#241 – Dick Bernard: The Tyranny of the Minority; and the (theoretical) Power of the Majority
Last night on the national news of one of the Big Three (CBS, NBC, ABC) I watched a reporter contextualize for viewers the conflict over allowing 2000-era federal tax cuts to sunset (expire) for those earning over $250,000 a year. The over-$250,000 group is said to represent about 2% of American taxpayers. For the rest of us, the holiday would continue.
In order to be “fair and balanced” (I suppose), the perhaps-three minute report focused on the negative impact on “small business”, and employment, if the two percent over $250,000 small businesses would lose their tax break in 2011. Two business owners were interviewed, and of course, said that they’d have to cut some jobs if they had to pay more taxes.
At the end of the segment, the reporter took pen to white board, and gave his interpretation of reality: as I recall the numbers, he said that 2 1/2% of small businesses are in the $250,000+ category. BUT this represents almost 900,000 small businesses.
Segment over, back to the news…. Those poor business owners.
One might feel sympathy for these entrepreneur small business owners, and especially for the employees they say they’ll have to let go, but there is a “wait a minute” aspect to this – an aspect not touched (intentionally, I believe) by the news program.
What was not stated was that 97 1/2% of American small business, apparently nearly 24,000,000 of these businesses, the overwhelming vast majority, would not, under the Presidents plan, be faced with the possibility of going back to 2000 era tax rates. Only the two or so percent who are the wealthiest among us would have to wear the hair shirt of the additional tax, which means only going back to the rates prevailing at the time the ill-advised tax cuts were made.
We should feel sorry for those over $250,000 folks for having to help the lessers among us recover from near catastrophe?
(I don’t think the break point of $250,000 is nearly low enough. But that’s for another conversation.)
I think back to my own work experience. I worked an entire career, and within my constellation of relatives and friends, I would probably be considered to have made a really good living.
In my working years, it would take several YEARS of earnings to equal $250,000. I never got close to reaching a six figure annual income. Nonetheless, I lived well (by my standards). By no measure could I be considered “poor”…or “wealthy” either.
The ‘tax holiday’ between 2001 and the present was good for me. I have all my old tax records so can retrace all of those steps, and do an essentially ‘apples to apples’ comparison. Federal tax went down; state tax stayed pretty constant; property tax went up, but not by a lot.
I had ‘more jingle in my pocket’ those tax-holiday years, but I can’t really say that it did me any good at all. And when I compare it against the catastrophe it spawned in huge federal debt to pay for a war; and all of the credit card debt we all incurred living outside our means, it certainly wasn’t worth it.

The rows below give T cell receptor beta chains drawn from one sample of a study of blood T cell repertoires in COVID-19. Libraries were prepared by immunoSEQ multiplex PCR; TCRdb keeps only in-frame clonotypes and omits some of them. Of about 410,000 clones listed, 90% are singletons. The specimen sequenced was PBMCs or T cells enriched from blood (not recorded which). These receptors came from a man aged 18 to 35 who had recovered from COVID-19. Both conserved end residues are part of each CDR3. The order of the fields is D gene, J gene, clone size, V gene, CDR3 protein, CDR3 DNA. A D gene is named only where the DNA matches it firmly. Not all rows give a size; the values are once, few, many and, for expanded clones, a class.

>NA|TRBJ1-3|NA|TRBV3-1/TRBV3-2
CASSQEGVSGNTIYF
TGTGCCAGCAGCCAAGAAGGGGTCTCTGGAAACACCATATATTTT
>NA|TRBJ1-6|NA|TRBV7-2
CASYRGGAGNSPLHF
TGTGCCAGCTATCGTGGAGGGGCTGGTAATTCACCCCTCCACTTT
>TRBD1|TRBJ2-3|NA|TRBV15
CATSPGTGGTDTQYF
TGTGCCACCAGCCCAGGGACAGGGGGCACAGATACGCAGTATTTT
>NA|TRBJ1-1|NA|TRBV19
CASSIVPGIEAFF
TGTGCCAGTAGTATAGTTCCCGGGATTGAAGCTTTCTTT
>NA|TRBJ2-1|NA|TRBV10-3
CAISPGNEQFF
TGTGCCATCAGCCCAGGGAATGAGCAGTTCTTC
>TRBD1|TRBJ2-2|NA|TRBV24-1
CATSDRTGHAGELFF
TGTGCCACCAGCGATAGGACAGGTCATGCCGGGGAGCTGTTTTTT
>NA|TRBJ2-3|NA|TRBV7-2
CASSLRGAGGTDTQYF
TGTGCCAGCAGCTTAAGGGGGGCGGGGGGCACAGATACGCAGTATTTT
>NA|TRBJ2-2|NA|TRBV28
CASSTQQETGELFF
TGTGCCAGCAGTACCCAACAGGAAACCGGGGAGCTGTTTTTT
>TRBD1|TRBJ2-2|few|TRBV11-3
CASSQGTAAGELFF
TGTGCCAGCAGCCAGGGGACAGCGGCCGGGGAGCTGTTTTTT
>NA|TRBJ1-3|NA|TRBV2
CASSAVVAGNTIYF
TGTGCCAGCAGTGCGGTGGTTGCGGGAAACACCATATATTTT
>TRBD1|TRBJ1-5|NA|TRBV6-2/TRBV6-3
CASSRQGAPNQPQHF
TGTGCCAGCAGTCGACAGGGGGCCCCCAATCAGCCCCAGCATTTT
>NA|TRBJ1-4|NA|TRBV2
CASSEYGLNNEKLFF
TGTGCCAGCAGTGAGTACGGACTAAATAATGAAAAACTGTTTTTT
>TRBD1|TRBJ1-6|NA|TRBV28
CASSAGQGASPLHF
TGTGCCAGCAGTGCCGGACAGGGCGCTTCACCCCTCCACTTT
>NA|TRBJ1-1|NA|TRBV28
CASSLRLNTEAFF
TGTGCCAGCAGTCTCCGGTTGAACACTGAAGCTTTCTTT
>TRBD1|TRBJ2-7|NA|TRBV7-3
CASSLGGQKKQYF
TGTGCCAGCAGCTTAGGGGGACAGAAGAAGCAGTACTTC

I’m within the 98% of Americans who will indirectly benefit if the tax holiday is lifted for the top 2%.
Why, then, can the top 2% high-income folks count on the rest of us fighting their anti-tax battle for them, which is exactly what they are counting on?
Tables-turned, they’ve generally never been in the corner of the least among us.
It’s very simple: we have been taught to fight amongst ourselves, and to want what is unhealthy. To be rich is a positive value….
Have we learned anything? I’ll see how election day 2010 plays out.
If we choose to go back to the days of the 2000s that almost killed us, it’s our fault…and it will be our problem.
COMMENT received from Michelle Witte September 9 2010
Dick – what has become of facts? If I were in charge of the DNC
communication machine I would run 24 hour ads about what the facts really
are around these initiatives. For example – when we in Minnesota had the
transportation/gas tax bill in the state in 2008… there were dire reports
of businesses closing, the evils of taxes, etc. I then calculated what the
FACTS were and how it would affect our family. I figured that based on our
Honda minivan driving about 12,000 miles a year at 16MPG we would pay
perhaps $38 dollars A YEAR extra. And for $38 I would get…. an amazing
array of infrastructure improvements. $38. I can’t even fill a hole on my
driveway for that. Get a grip people – taxes allow you to access resources
for a much lower cost than you could if we just all got our cash and then
hand to build our own roads, levies, social security system, food protection
system, schools, ambulance, fire… on and on.
So, let’s look at the sunset of the Bush Tax Cuts – first of all – they are
not RAISING taxes. They are putting back in place a tax structure which
COMPLEMENTED the highest economic growth in the last 30 years during the
Clinton Administration. Those soaring profits we all once enjoyed came on
the back of those taxes being in place. So, we’re now talking about simply
restoring those taxes.
The Wall Street Journal recently reported that a family with income of
$300,000 per year would be paying approximately $3,995 more in taxes under
Obama’s plan. That sucks. But it’s certainly not crippling. AND… looked at
the way it should be – those families got 10 years of a tax BREAK while the
rest of us did not.
My neighbor is an accountant and actually voted for Dems after seeing the
effects of the Bush tax cuts on her wealthy clients. They got huge
$10-20,000 checks back from the government after doing their taxes that
first year – they didn’t need it, weren’t expecting it, and clearly, it did
NOT lead to a robust economy where all those people who were business owners
were hiring employees, etc. Instead, people simply extended their credit and
greed and put the economy in the tank. Why would we repeat that again?